Vikings worked hard, but they also played hard, and in much the same way men do today, by playing ball, wrestling and holding competitions to display their strength and skillfulness. Many of their games were violent and often became bloody, sometimes resulting in death. They mainly served to show how "manly" a person was and showcased the competitors' strength and dexterity.Know More
Vikings often tested their physical strength with stone-lifting competitions, which could be considered the equivalent of weightlifting today. One of the most popular ball games mentioned in Viking literature was called knattleikr and involved full body contact. Sometimes wooden bats, similar to those in baseball and cricket, were used. These ball games also ended violently.
Surprisingly, intellectual prowess was also regarded highly, and archaeologists have found many boards and game pieces from board games at many different Viking sites. Many Viking sagas have described people playing board games as nobles, and it has even been suggested that a prerequisite for becoming a king was being skilled at board games. Not so surprisingly, drinking games were also popular, with the Viking women often joining in on the fun. Finally, Vikings also enjoyed music, mummery (similar to a play) and miming,Learn more about Cultures & Traditions
Vikings did not have reliable written maps or accurate tools such as compasses to help them on their seagoing voyages, but they were able to navigate using a system of narratives, climate and weather knowledge, landmarks, memory and chance. There is evidence that they may have used primitive tools such as sundials to help with aspects of navigation such as determining latitude, but this is more of a theory than a verified fact. Astronomical advantages such as the reliable position of the sun, moon and stars likely helped Vikings navigate around the northern Atlantic Ocean, but given how many Viking shipwrecks have been found over the years, it's safe to say that their seagoing missions were not always successful.Full Answer >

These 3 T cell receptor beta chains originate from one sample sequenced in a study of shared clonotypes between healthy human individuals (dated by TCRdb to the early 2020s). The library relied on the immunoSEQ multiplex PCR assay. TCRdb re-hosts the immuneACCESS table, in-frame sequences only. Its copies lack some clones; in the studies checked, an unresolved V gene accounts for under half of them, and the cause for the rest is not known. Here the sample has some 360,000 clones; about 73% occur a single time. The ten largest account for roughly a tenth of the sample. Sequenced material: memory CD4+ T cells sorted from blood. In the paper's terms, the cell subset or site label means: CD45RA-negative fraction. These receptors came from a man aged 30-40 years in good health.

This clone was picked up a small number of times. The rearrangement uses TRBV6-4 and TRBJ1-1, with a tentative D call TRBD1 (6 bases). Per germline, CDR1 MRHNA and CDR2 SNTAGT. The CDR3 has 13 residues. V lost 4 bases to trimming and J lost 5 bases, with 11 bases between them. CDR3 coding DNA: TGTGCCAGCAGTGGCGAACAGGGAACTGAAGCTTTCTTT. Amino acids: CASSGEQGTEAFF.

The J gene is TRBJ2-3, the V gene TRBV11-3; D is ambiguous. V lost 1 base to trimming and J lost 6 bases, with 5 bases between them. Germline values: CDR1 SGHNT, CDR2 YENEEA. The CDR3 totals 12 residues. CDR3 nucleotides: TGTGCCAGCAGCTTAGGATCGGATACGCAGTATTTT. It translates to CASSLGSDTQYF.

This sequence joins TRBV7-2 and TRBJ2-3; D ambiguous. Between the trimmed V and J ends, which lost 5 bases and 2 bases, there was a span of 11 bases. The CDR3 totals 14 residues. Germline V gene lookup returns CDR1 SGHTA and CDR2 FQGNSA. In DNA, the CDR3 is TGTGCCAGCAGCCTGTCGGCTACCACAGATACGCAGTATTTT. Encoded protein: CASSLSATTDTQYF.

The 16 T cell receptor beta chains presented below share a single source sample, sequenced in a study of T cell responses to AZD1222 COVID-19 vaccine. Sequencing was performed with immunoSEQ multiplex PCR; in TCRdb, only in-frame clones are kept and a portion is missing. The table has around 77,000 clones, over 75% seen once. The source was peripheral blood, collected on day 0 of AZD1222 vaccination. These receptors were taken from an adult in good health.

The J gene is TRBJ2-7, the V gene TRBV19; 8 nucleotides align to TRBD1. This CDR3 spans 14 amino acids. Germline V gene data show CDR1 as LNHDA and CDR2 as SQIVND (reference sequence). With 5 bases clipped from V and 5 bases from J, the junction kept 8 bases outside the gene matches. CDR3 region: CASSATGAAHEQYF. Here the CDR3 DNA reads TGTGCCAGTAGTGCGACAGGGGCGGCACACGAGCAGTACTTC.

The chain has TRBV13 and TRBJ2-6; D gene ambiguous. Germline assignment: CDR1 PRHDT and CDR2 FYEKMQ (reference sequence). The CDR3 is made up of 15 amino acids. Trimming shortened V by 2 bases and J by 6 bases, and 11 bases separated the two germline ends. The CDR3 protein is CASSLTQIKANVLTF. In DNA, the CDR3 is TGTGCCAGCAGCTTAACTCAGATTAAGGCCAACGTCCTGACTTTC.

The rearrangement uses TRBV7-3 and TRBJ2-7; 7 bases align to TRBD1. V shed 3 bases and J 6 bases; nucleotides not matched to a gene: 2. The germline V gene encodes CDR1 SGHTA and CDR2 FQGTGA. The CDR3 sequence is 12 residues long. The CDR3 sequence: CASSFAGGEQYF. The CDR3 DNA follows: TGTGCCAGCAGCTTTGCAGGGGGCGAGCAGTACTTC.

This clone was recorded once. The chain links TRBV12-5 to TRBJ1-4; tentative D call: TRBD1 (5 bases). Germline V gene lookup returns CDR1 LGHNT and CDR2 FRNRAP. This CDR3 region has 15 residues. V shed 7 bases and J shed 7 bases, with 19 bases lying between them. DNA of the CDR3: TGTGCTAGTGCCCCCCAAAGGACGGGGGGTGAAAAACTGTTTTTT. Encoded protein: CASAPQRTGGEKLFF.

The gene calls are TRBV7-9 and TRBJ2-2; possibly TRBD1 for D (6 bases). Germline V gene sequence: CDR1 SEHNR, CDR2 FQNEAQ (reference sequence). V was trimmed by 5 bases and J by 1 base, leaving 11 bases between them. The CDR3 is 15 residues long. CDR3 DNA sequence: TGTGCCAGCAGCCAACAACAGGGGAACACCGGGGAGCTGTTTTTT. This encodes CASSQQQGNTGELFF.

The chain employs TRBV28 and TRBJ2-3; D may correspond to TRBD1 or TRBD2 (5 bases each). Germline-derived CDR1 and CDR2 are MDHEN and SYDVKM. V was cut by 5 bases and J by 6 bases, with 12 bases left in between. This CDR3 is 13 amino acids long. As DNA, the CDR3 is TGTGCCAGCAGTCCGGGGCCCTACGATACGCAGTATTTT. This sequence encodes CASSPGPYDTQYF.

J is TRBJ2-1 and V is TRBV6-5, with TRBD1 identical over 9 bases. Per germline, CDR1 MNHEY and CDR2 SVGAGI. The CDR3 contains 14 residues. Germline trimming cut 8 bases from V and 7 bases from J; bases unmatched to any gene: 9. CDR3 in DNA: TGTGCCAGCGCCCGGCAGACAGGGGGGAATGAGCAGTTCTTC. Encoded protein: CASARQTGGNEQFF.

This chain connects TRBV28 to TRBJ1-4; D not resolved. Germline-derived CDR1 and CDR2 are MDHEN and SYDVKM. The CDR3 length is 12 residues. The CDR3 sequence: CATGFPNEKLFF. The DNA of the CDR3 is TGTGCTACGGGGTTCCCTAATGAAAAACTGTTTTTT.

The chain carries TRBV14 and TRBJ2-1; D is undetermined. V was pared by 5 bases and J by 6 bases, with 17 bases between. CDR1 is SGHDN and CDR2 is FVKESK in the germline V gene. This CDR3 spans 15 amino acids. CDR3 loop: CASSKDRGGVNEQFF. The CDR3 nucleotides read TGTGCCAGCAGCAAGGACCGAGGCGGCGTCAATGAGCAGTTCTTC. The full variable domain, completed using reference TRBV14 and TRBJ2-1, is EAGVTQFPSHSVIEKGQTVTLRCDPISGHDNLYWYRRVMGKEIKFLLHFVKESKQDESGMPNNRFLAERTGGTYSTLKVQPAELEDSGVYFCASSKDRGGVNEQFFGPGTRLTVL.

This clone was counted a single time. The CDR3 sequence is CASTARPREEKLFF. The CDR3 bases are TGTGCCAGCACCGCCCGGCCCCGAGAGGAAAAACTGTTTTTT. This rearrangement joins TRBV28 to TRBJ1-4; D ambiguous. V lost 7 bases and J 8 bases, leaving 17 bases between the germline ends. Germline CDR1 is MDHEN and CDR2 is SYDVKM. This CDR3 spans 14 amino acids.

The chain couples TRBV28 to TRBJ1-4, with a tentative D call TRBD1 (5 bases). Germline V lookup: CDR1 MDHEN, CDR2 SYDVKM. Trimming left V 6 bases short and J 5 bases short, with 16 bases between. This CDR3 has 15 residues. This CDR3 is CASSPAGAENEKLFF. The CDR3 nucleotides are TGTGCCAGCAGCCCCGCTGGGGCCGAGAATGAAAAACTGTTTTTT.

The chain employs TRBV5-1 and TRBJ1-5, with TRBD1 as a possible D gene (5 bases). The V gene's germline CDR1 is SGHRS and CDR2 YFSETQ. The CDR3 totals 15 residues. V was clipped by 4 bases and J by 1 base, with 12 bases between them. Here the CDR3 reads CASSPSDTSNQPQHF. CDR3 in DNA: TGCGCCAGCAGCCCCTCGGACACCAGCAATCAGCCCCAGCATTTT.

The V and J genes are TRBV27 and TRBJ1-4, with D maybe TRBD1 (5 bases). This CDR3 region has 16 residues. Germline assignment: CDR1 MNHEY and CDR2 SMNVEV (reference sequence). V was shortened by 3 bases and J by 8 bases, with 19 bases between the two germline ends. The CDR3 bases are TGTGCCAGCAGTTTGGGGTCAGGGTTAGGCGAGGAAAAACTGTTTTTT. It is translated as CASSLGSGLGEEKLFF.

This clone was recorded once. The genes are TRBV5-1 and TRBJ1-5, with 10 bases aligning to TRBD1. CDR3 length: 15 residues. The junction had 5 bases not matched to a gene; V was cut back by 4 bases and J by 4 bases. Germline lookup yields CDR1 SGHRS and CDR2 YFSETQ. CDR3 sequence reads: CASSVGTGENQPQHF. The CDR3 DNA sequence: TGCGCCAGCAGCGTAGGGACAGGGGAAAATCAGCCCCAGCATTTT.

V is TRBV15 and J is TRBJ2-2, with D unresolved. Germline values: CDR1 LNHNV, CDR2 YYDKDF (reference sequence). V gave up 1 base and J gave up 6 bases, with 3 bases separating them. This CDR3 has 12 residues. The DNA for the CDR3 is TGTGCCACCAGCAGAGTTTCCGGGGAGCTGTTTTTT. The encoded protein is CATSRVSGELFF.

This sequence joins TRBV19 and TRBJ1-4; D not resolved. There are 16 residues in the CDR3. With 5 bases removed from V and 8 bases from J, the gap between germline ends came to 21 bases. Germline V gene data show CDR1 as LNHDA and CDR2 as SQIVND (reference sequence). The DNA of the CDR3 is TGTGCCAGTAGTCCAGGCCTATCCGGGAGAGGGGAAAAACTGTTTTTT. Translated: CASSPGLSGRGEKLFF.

During the Viking Age, between the seventh and 11th centuries, Norse traders, raiders and colonists established a presence in countries as far apart as modern-day Canada and Iran. The Vikings emerged mostly from coastal communities in Norway, Denmark and Sweden to explore, and eventually settle in, most European and Mediterranean countries. They established colonies in North America and maintained a presence in Greenland that lasted nearly 500 years.Full Answer >
Vikings from countries, such as Denmark, Sweden and Norway, had jobs like traders, blacksmiths, jewelry makers, potters, bone carvers, blacksmiths, weapon makers, veterinarians, fence repairers, ship builders and herdsman.The Vikings were excellent craftsman and are especially known for their ability to design and build raiding and merchant ships.Full Answer >
Vikings ate a wide and varied diet that consisted of an array of meats, including pork, elk, bear, reindeer, wild chicken, geese and fish. Although they once raised horses for food, Christian church doctrine forbade the practice and it was eventually abolished.Full Answer >